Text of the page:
4Kids Entertainment licensed a wide variety of media products, ranging from video games and television programs to toy lines featuring the Royal Air Force. 4Kids focused on licensing content for the children's market. including content for both boys and girls. Many of its licenses came from dubs of Japanese anime, including Fighting Foodons, and Shaman King, while others are Western animations or properties like Chaotic or Back to the Future: The Animated Series.
Most programs were either licensed out to local stations, or broadcast on their dedicated programming block 4Kids TV. Typically, 4Kids would retain several properties on hiatus (such as Yu-Gi-Oh! GX), or in production to allow for turnover of their existing products. 4Kids also licensed, and merchandised, a number of non-animation based products, such as calendars like The Dog, and toys like Cabbage Patch Kids.
This is a list of Chief Executive Officers that ran 4Kids Entertainment.
Chief executive officers
- June 1990–December 1990: Robert Kotick
- March 12, 1991 – January 11, 2011: Alfred R. Kahn
- January 11, 2011 – September 30, 2012: Michael Goldstein
- October 16, 2012 – February 29, 2016: Bruce R. Foster
Criticism and controversy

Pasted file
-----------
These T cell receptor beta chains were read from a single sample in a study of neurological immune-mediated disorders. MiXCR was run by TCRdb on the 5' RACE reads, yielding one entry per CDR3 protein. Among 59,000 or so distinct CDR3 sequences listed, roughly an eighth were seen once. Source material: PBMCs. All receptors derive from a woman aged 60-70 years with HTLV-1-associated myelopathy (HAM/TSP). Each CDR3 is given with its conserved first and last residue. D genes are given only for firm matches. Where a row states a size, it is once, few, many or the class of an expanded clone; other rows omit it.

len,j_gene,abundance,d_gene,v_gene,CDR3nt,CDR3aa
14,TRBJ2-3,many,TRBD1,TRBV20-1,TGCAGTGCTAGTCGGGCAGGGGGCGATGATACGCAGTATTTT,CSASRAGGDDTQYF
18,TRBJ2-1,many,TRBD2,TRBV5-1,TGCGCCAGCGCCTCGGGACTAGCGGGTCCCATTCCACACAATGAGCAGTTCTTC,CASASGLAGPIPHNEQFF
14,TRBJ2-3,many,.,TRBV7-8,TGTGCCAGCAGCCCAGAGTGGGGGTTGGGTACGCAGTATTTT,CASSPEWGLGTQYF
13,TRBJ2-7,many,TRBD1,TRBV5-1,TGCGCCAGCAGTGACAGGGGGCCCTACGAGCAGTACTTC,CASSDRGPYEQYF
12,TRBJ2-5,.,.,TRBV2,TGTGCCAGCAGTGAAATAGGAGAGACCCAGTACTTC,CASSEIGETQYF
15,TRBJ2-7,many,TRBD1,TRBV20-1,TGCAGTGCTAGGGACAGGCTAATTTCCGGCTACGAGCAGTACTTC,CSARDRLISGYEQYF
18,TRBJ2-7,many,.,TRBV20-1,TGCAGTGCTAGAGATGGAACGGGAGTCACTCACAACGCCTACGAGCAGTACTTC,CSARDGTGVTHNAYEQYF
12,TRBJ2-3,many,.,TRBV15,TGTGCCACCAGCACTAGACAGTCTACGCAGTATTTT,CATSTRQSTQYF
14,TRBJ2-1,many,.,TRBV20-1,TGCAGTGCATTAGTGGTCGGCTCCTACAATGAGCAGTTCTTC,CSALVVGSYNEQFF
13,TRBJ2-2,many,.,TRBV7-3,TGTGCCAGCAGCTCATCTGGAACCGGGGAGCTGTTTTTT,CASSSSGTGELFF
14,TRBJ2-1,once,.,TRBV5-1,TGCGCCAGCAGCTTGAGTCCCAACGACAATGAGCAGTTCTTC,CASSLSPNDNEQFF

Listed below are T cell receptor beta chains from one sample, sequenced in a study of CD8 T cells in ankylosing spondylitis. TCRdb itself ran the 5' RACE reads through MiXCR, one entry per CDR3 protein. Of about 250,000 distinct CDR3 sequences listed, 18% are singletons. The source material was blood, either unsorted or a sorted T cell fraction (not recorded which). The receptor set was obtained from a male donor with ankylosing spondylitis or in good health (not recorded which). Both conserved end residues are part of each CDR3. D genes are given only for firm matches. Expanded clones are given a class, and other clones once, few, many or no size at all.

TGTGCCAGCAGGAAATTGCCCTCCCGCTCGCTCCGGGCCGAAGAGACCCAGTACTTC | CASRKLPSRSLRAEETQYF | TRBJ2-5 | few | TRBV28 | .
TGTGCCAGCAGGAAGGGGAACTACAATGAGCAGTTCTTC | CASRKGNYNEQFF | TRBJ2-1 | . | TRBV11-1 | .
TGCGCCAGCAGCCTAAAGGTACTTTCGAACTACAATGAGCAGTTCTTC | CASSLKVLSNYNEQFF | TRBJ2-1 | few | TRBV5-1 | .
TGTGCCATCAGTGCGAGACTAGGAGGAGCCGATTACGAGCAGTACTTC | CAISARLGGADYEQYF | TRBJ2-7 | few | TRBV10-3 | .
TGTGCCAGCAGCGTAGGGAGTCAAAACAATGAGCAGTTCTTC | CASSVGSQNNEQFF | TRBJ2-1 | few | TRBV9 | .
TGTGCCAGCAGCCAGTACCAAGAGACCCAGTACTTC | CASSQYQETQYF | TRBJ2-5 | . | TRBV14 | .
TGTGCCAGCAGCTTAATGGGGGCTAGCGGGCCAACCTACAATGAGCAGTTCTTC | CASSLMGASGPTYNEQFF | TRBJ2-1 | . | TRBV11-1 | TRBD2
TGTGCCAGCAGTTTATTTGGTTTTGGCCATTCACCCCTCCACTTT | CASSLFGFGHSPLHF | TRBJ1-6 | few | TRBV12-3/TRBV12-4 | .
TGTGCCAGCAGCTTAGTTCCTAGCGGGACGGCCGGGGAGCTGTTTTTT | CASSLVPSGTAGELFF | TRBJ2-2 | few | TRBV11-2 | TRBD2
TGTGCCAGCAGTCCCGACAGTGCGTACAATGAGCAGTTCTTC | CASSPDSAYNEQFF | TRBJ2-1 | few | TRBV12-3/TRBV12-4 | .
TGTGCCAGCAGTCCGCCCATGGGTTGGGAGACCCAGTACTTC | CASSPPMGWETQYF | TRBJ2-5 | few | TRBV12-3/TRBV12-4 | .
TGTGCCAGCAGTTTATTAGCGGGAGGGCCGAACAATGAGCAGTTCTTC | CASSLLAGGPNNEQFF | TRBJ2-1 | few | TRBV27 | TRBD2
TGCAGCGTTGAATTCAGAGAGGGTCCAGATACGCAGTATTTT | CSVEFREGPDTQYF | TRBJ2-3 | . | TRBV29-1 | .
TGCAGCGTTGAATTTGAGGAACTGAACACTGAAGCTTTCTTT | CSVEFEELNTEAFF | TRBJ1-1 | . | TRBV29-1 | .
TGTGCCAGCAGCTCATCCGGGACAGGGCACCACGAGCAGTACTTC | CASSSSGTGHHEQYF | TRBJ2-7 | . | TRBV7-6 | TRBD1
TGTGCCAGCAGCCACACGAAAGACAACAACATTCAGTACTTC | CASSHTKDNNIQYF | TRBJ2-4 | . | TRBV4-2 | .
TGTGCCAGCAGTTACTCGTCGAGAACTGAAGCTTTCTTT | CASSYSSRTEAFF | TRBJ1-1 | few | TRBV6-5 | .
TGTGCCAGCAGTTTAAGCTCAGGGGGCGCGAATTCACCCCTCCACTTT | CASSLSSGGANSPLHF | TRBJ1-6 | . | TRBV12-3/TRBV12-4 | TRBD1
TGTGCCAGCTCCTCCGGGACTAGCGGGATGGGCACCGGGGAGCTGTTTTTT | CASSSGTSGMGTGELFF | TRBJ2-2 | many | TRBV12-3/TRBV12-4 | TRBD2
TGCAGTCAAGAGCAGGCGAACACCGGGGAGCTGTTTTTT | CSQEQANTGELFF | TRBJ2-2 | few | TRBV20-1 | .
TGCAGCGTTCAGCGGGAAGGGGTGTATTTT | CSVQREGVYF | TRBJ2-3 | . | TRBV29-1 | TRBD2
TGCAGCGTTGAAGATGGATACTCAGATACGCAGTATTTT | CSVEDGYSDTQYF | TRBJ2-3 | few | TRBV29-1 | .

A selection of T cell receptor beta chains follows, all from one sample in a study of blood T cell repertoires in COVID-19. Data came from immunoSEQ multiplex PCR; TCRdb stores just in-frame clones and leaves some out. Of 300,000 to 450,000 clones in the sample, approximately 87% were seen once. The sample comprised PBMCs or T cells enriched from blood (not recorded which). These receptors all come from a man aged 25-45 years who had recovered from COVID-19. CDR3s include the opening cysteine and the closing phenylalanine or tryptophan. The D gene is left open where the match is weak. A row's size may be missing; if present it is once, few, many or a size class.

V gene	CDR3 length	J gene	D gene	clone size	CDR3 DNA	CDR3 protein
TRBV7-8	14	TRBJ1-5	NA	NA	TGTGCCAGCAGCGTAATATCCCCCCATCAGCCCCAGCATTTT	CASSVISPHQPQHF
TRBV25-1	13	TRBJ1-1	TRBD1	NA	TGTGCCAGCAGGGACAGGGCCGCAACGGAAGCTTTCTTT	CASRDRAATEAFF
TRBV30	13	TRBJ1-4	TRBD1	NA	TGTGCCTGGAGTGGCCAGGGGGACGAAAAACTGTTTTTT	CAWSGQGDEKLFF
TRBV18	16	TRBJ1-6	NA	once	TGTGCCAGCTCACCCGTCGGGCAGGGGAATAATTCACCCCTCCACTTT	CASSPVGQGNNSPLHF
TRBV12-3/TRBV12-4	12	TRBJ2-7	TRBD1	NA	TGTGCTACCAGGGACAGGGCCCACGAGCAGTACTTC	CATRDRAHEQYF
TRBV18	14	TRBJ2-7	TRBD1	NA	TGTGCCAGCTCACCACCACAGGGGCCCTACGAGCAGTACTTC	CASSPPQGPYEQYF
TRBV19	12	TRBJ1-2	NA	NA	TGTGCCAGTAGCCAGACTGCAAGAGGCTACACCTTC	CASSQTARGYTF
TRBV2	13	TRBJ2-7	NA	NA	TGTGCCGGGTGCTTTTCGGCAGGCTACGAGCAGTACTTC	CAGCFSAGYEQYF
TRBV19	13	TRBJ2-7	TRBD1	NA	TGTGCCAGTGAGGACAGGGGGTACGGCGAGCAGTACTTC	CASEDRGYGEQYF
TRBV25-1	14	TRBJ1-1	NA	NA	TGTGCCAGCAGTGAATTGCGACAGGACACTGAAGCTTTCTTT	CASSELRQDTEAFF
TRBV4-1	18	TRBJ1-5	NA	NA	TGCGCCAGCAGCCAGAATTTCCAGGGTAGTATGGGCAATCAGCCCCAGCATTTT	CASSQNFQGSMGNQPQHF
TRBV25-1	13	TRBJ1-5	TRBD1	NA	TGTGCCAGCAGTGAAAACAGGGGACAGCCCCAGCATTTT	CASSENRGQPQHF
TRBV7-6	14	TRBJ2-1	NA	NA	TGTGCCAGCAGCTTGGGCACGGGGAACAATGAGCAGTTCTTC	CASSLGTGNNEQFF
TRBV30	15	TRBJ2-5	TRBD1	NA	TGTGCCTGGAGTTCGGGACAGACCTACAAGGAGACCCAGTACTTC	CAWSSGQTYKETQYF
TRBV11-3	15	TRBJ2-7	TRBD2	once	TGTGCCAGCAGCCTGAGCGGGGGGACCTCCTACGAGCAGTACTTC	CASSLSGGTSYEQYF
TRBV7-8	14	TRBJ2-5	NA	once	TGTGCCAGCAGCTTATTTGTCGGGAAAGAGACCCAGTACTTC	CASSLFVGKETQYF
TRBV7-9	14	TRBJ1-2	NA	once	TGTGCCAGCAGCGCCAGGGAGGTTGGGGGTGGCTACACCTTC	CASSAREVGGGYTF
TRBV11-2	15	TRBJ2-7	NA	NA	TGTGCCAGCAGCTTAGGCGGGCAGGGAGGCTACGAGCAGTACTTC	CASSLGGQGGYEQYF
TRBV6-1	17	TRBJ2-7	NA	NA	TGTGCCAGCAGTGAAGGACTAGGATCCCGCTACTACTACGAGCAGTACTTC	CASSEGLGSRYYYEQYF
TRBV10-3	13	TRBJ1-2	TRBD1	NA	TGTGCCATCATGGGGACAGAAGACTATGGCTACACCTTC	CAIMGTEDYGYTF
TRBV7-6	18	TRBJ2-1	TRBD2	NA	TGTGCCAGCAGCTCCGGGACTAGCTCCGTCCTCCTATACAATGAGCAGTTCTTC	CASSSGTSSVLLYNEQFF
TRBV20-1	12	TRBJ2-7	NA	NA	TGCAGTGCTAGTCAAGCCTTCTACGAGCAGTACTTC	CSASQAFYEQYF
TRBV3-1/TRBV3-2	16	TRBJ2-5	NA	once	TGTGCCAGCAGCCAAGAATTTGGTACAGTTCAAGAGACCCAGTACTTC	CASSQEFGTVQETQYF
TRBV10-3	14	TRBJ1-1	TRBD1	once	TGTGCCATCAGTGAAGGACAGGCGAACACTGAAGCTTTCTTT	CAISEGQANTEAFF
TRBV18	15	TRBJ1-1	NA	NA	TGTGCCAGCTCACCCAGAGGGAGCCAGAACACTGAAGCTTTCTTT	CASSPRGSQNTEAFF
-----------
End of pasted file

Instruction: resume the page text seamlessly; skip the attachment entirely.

During its operation as 4Kids Entertainment, the company faced intense criticism from viewers over the company's extensive editing and localization of the anime and other non-American series they licensed. For things like censorship, story editing, music editing, and their infamous "Americanization" of changing Japanese culture references to something more American like changing rice balls to jelly donuts.
At the 2019 Fan Expo Canada, Eric Stuart, who did the voice of Brock in the 4Kids dub of Pokémon, and the voice of Seto Kaiba in the English dub of Yu-Gi-Oh!, and who was also part of the production side, mentioned why 4Kids' dubs had this censorship. He explained that American culture has different sensitivity to certain content compared to Japanese culture, and networks on Saturday mornings had standards that would forbid certain inappropriate content like firearms, sexual references, religious references, display or mention of death, alcohol, cigarettes, and other content that is considered offensive to American audiences. As the censorship is dictated by the networks and not the production company itself, 4Kids would submit the scripts and footage of their dubs to the networks their dubs air on, and then the executives of those networks would review them. Then after they reviewed it, they would tell 4Kids to cut out certain scenes and edit inappropriate content to something particular like change a cigarette to a lollipop or change a stone that looks like a cross to something non-religious in order for their dubs to pass the network's standards. He also pointed out that Pokémon, and anime as a whole wouldn't be as wildly popular as it is today if companies like 4Kids didn't air it on network television instead of being in the back of a video store.